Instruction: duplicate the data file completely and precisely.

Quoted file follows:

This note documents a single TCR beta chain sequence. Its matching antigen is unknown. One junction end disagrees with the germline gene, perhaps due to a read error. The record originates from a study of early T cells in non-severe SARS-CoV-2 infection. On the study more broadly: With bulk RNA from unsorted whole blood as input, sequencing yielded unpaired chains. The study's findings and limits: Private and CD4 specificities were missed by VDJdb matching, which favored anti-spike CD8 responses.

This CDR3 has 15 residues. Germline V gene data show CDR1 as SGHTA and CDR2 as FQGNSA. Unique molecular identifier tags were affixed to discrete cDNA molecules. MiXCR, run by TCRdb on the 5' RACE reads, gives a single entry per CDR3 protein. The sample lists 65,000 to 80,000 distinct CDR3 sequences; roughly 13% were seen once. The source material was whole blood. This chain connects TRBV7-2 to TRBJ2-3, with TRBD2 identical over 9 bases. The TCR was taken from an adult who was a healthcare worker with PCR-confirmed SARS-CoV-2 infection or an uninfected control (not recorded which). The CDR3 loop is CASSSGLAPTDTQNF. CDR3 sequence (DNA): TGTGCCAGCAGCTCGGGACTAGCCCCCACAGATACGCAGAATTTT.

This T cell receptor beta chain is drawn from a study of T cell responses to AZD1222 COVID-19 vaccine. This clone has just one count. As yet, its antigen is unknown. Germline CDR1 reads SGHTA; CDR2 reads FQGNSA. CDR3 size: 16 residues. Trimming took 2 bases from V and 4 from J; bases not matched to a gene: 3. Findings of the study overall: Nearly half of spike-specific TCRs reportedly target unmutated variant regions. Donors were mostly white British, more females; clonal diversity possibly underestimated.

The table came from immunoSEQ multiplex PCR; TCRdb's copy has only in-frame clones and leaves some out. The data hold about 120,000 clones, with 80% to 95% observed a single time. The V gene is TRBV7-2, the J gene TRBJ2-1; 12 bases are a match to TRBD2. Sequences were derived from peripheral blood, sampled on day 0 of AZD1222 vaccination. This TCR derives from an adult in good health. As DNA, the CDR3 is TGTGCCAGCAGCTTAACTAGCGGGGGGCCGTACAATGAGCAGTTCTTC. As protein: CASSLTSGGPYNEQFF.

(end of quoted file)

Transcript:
This note documents a single TCR beta chain sequence. Its matching antigen is unknown. One junction end disagrees with the germline gene, perhaps due to a read error. The record originates from a study of early T cells in non-severe SARS-CoV-2 infection. On the study more broadly: With bulk RNA from unsorted whole blood as input, sequencing yielded unpaired chains. The study's findings and limits: Private and CD4 specificities were missed by VDJdb matching, which favored anti-spike CD8 responses.

This CDR3 has 15 residues. Germline V gene data show CDR1 as SGHTA and CDR2 as FQGNSA. Unique molecular identifier tags were affixed to discrete cDNA molecules. MiXCR, run by TCRdb on the 5' RACE reads, gives a single entry per CDR3 protein. The sample lists 65,000 to 80,000 distinct CDR3 sequences; roughly 13% were seen once. The source material was whole blood. This chain connects TRBV7-2 to TRBJ2-3, with TRBD2 identical over 9 bases. The TCR was taken from an adult who was a healthcare worker with PCR-confirmed SARS-CoV-2 infection or an uninfected control (not recorded which). The CDR3 loop is CASSSGLAPTDTQNF. CDR3 sequence (DNA): TGTGCCAGCAGCTCGGGACTAGCCCCCACAGATACGCAGAATTTT.

This T cell receptor beta chain is drawn from a study of T cell responses to AZD1222 COVID-19 vaccine. This clone has just one count. As yet, its antigen is unknown. Germline CDR1 reads SGHTA; CDR2 reads FQGNSA. CDR3 size: 16 residues. Trimming took 2 bases from V and 4 from J; bases not matched to a gene: 3. Findings of the study overall: Nearly half of spike-specific TCRs reportedly target unmutated variant regions. Donors were mostly white British, more females; clonal diversity possibly underestimated.

The table came from immunoSEQ multiplex PCR; TCRdb's copy has only in-frame clones and leaves some out. The data hold about 120,000 clones, with 80% to 95% observed a single time. The V gene is TRBV7-2, the J gene TRBJ2-1; 12 bases are a match to TRBD2. Sequences were derived from peripheral blood, sampled on day 0 of AZD1222 vaccination. This TCR derives from an adult in good health. As DNA, the CDR3 is TGTGCCAGCAGCTTAACTAGCGGGGGGCCGTACAATGAGCAGTTCTTC. As protein: CASSLTSGGPYNEQFF.